The world saw its first useful trucks in the 1920s. They could only haul a few thousand pounds or so, and they were often viewed as a small improvement over horse-drawn wagons for getting goods from the railroad stations to off track destinations. Twenty-eight horsepower was enough for many trucks of the day. The 1930s saw larger engines, and new designs putting the weight of the engine over the front axel. This improved weight distribution and hauling capacity.
The 1940s, and WWII produced new trucks for military purposes. Truck factories in virtually all of the industrialized countries were too busy meeting the needs of the military to give much thought to developing new civilian models. After the war, and throughout the 1950s civilian truck technology began to move forward rapidly as new ideas which had been seen or tried on the battlefield found new applications. The fuel injected diesel engine was being tried in new trucks. Diesel was a truck technology that was here to stay. Early diesel engines were only about 150-180 horsepower, but some were turbo charged. They could haul much longer and heavier loads than their predecessors.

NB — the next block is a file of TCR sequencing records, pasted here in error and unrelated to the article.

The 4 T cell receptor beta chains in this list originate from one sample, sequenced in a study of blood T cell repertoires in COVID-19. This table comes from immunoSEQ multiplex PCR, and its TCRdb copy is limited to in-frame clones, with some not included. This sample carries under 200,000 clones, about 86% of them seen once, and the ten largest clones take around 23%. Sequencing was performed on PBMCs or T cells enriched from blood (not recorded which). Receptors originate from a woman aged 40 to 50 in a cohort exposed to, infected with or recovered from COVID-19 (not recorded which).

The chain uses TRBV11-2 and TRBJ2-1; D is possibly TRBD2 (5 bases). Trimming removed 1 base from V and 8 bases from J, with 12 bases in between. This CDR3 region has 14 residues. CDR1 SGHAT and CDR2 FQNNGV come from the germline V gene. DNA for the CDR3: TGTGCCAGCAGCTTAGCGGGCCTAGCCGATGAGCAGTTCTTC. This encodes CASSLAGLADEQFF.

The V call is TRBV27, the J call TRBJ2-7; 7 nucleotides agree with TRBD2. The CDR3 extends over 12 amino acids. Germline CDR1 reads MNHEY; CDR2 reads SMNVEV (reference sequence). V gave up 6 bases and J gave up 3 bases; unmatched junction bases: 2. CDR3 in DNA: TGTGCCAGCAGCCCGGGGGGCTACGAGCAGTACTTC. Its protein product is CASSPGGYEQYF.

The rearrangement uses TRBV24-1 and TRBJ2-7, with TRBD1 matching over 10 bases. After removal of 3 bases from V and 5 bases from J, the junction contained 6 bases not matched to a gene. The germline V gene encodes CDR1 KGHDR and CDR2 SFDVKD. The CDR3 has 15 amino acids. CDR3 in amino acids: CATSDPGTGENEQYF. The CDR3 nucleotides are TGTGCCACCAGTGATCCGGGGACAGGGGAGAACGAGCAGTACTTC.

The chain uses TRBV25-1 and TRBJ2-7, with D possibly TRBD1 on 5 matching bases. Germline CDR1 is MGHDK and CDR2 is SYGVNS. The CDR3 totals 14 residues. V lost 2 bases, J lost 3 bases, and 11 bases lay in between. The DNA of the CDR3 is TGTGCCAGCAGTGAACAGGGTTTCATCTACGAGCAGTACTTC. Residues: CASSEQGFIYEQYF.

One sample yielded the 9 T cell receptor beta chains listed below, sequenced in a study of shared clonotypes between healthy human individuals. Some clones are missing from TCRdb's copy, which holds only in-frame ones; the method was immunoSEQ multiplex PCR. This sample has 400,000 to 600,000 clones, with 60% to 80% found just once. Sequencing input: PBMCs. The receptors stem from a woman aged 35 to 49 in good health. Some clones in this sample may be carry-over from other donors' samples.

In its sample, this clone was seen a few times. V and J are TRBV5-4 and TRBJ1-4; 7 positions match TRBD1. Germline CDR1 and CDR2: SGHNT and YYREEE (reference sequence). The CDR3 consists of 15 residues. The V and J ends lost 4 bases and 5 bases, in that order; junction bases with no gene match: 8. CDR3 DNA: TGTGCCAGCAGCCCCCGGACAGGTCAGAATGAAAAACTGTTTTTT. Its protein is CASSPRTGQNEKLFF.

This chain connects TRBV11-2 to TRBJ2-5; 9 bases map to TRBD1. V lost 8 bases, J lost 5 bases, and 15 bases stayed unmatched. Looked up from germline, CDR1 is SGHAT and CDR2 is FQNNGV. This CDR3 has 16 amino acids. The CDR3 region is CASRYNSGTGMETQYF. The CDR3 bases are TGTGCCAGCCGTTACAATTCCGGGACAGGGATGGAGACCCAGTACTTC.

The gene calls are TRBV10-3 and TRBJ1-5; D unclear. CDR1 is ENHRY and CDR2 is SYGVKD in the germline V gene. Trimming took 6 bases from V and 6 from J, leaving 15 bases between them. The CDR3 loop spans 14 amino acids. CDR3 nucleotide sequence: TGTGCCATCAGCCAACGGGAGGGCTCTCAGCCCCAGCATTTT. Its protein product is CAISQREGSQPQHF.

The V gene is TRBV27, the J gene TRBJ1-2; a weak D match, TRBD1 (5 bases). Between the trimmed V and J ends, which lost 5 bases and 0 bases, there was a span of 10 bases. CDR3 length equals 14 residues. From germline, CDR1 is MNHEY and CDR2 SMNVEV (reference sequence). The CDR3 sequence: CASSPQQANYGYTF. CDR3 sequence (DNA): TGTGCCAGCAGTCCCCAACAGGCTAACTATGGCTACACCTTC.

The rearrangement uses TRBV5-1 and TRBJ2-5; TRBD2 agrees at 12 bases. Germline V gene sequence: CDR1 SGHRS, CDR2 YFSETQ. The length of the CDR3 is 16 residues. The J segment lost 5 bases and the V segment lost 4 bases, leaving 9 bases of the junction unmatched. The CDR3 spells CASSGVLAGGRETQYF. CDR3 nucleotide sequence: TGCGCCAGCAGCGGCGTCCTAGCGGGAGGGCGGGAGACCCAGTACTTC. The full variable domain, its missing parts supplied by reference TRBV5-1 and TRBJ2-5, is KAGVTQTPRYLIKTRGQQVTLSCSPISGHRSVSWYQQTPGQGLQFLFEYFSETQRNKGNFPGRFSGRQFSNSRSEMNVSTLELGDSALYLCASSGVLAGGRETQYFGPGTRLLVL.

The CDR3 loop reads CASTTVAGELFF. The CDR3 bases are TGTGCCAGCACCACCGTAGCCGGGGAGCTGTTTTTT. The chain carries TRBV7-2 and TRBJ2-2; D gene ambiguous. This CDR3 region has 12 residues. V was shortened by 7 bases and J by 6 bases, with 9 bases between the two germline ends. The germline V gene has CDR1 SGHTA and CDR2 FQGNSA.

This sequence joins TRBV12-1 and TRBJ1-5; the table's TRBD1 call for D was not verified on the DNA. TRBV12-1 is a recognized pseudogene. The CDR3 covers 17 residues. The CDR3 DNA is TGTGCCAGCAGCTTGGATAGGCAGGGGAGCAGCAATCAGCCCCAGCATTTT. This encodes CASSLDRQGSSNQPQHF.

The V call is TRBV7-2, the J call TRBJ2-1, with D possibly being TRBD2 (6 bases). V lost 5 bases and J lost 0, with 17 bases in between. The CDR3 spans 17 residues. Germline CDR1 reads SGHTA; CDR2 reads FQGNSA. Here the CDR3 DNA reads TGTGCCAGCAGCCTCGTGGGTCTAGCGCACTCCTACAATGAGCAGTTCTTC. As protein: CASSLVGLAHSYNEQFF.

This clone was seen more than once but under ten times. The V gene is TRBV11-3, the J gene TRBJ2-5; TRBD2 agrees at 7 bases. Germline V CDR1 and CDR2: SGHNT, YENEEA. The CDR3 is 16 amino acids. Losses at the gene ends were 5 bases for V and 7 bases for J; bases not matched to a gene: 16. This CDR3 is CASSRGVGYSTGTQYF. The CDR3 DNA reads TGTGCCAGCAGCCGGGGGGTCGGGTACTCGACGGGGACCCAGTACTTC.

In the 1960s America’s Interstate Highways were beginning to take more and more market share in freight hauling away from the railroads. Long-haul driving was becoming popular and competing with railroads. Detachable trailers, sleeping cabins, and of course the truck stop were improving the lives of over the road drivers. Pandu logistik